My head and heart have a range of things jostling this week. I hesitate to watch the news. China and America have signed the Paris Agreement but violence and unrest continue across the globe. Does anyone trust their leaders? It’s tempting to be cynical. Human trafficking is the new world crime, taking over from drugs as children are kidnapped and sold for the sex ‘industry’. Lord have mercy!
I keep my head down in my part time job, privately sorrowing over friends whose marriage is struggling, others facing illness and someone who has died alone far from home in whose funeral I may participate.
The girls ring from holiday, full of youthful sunshine and rollercoasters. My wife and I gratefully celebrate our wedding anniversary with a shared chocolate brownie at a late night coffee shop in Belfast. My home city has seen much renewal since my childhood days of Troubles and bombs. We attend a wonderful evening of Christian music in the Waterfront Hall with the Gettys backed by the New Irish Choir, Youth Choir and Orchestra.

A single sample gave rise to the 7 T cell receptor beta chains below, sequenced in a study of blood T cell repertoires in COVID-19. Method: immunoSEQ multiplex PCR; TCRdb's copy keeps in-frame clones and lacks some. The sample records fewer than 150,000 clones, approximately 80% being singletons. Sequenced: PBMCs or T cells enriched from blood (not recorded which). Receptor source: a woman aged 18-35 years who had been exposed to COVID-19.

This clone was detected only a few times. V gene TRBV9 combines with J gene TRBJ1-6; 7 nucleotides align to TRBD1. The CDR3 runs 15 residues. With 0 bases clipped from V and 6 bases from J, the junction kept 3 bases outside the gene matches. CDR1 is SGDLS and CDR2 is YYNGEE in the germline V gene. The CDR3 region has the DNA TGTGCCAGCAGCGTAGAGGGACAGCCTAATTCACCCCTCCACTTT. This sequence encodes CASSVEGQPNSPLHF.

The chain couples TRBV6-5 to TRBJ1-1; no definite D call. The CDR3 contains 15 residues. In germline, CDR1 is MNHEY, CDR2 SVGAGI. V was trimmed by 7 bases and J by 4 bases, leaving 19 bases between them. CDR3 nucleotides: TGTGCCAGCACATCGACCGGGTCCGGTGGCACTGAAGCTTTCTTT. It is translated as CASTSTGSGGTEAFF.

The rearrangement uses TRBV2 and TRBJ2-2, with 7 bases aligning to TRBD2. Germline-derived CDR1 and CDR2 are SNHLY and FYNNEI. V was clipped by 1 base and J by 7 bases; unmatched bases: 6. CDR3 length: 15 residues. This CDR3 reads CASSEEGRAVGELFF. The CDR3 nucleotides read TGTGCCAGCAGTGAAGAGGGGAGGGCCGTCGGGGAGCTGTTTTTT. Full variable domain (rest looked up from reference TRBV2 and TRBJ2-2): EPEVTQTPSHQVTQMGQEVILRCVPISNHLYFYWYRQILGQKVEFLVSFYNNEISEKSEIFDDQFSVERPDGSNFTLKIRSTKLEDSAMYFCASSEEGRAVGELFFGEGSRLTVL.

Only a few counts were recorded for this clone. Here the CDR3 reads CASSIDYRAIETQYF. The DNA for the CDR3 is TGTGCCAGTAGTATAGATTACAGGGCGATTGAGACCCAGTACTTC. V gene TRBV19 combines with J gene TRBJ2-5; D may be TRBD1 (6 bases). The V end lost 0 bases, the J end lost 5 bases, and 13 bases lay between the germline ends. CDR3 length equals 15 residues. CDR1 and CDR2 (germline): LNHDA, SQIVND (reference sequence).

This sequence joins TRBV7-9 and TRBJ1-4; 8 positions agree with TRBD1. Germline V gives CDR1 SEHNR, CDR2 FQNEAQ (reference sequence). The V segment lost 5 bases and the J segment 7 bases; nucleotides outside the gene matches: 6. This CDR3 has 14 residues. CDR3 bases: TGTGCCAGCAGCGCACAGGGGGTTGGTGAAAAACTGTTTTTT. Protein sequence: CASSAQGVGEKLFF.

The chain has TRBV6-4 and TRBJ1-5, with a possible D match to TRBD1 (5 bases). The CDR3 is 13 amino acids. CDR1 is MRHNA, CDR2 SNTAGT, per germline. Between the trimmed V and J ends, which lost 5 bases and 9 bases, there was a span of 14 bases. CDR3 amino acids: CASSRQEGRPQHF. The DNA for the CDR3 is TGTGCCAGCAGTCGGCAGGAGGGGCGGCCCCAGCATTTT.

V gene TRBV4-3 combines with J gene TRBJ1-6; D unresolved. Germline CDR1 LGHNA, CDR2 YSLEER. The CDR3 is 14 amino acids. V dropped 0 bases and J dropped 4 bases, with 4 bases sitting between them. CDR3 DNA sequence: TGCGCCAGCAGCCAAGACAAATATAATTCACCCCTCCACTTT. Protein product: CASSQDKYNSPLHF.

During the evening we’re shown an old picture of a young boy, all but destitute in the Dominican Republic who is now a doctor because someone refused to give in to despair and sponsored his education. There is hope, if we choose to believe.
The A21 Campaign estimates twenty seven million people worldwide are in some form of slavery yet remains committed to rescuing them all, one precious human being at a time.
Like Old Testament character Job, we may question God with the apparent injustices of this present life. Like the Psalmist we may cry out with painful prayers of frustration. But we refuse to be enslaved by resentment, fear or despair.
As those who trust in the Good Shepherd Who laid down His life that we might live eternally, we choose to practice faith in His grace. As those promised resurrection, we choose to hope in better to come. As those touched and saved and renewed by the mercy of the Saviour we choose to show love in His name.
A friend asked me this week, ‘Have you found contentment?’ to which I replied, ‘I choose to be content.’
I grieve over the state of the world, and in honesty over the at times less-than-perfect state of myself. But I am comforted and find rest in the goodness and blessing of my Lord. In His service, showing kindness to others I find happiness and great contentment.
I choose to be hopeful.